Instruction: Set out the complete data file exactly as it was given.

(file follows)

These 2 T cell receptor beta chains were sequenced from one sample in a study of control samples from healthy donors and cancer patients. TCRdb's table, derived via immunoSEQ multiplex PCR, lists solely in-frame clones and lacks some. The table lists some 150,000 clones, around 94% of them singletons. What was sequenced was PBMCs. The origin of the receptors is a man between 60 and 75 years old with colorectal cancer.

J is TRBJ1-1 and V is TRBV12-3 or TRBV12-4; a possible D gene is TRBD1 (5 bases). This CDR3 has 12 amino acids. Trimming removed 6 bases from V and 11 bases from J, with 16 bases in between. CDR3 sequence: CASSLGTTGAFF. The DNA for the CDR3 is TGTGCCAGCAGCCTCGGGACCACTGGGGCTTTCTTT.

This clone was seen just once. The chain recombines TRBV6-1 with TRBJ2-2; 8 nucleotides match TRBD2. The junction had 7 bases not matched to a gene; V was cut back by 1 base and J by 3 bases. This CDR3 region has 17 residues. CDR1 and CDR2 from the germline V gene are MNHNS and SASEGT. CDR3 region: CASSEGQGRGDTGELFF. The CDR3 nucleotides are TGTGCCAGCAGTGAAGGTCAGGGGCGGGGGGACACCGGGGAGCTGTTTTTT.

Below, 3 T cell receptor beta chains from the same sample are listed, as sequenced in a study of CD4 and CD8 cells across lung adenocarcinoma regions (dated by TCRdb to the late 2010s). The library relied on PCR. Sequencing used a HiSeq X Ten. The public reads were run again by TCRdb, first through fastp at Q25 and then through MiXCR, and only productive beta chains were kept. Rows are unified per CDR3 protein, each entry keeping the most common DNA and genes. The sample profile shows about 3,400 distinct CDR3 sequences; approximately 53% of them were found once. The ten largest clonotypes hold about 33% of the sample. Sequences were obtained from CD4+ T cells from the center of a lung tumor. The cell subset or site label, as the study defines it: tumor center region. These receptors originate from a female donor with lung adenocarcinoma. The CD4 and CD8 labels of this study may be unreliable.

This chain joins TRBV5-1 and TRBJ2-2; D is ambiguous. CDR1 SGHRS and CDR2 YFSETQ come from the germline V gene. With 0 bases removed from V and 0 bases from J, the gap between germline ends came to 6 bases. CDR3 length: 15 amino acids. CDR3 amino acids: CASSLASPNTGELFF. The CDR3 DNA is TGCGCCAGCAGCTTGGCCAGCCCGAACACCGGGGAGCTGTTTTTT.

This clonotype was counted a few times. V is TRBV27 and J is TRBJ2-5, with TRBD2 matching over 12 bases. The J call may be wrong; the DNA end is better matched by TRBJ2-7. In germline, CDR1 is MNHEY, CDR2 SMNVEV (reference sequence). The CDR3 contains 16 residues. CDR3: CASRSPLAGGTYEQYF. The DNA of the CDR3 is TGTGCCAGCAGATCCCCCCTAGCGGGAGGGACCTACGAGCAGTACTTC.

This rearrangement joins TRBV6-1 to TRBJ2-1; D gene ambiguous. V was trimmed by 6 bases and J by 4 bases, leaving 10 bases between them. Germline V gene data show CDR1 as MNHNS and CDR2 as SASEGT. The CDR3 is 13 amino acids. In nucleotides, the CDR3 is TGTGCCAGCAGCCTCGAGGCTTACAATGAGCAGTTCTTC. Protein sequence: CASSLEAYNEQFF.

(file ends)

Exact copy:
These 2 T cell receptor beta chains were sequenced from one sample in a study of control samples from healthy donors and cancer patients. TCRdb's table, derived via immunoSEQ multiplex PCR, lists solely in-frame clones and lacks some. The table lists some 150,000 clones, around 94% of them singletons. What was sequenced was PBMCs. The origin of the receptors is a man between 60 and 75 years old with colorectal cancer.

J is TRBJ1-1 and V is TRBV12-3 or TRBV12-4; a possible D gene is TRBD1 (5 bases). This CDR3 has 12 amino acids. Trimming removed 6 bases from V and 11 bases from J, with 16 bases in between. CDR3 sequence: CASSLGTTGAFF. The DNA for the CDR3 is TGTGCCAGCAGCCTCGGGACCACTGGGGCTTTCTTT.

This clone was seen just once. The chain recombines TRBV6-1 with TRBJ2-2; 8 nucleotides match TRBD2. The junction had 7 bases not matched to a gene; V was cut back by 1 base and J by 3 bases. This CDR3 region has 17 residues. CDR1 and CDR2 from the germline V gene are MNHNS and SASEGT. CDR3 region: CASSEGQGRGDTGELFF. The CDR3 nucleotides are TGTGCCAGCAGTGAAGGTCAGGGGCGGGGGGACACCGGGGAGCTGTTTTTT.

Below, 3 T cell receptor beta chains from the same sample are listed, as sequenced in a study of CD4 and CD8 cells across lung adenocarcinoma regions (dated by TCRdb to the late 2010s). The library relied on PCR. Sequencing used a HiSeq X Ten. The public reads were run again by TCRdb, first through fastp at Q25 and then through MiXCR, and only productive beta chains were kept. Rows are unified per CDR3 protein, each entry keeping the most common DNA and genes. The sample profile shows about 3,400 distinct CDR3 sequences; approximately 53% of them were found once. The ten largest clonotypes hold about 33% of the sample. Sequences were obtained from CD4+ T cells from the center of a lung tumor. The cell subset or site label, as the study defines it: tumor center region. These receptors originate from a female donor with lung adenocarcinoma. The CD4 and CD8 labels of this study may be unreliable.

This chain joins TRBV5-1 and TRBJ2-2; D is ambiguous. CDR1 SGHRS and CDR2 YFSETQ come from the germline V gene. With 0 bases removed from V and 0 bases from J, the gap between germline ends came to 6 bases. CDR3 length: 15 amino acids. CDR3 amino acids: CASSLASPNTGELFF. The CDR3 DNA is TGCGCCAGCAGCTTGGCCAGCCCGAACACCGGGGAGCTGTTTTTT.

This clonotype was counted a few times. V is TRBV27 and J is TRBJ2-5, with TRBD2 matching over 12 bases. The J call may be wrong; the DNA end is better matched by TRBJ2-7. In germline, CDR1 is MNHEY, CDR2 SMNVEV (reference sequence). The CDR3 contains 16 residues. CDR3: CASRSPLAGGTYEQYF. The DNA of the CDR3 is TGTGCCAGCAGATCCCCCCTAGCGGGAGGGACCTACGAGCAGTACTTC.

This rearrangement joins TRBV6-1 to TRBJ2-1; D gene ambiguous. V was trimmed by 6 bases and J by 4 bases, leaving 10 bases between them. Germline V gene data show CDR1 as MNHNS and CDR2 as SASEGT. The CDR3 is 13 amino acids. In nucleotides, the CDR3 is TGTGCCAGCAGCCTCGAGGCTTACAATGAGCAGTTCTTC. Protein sequence: CASSLEAYNEQFF.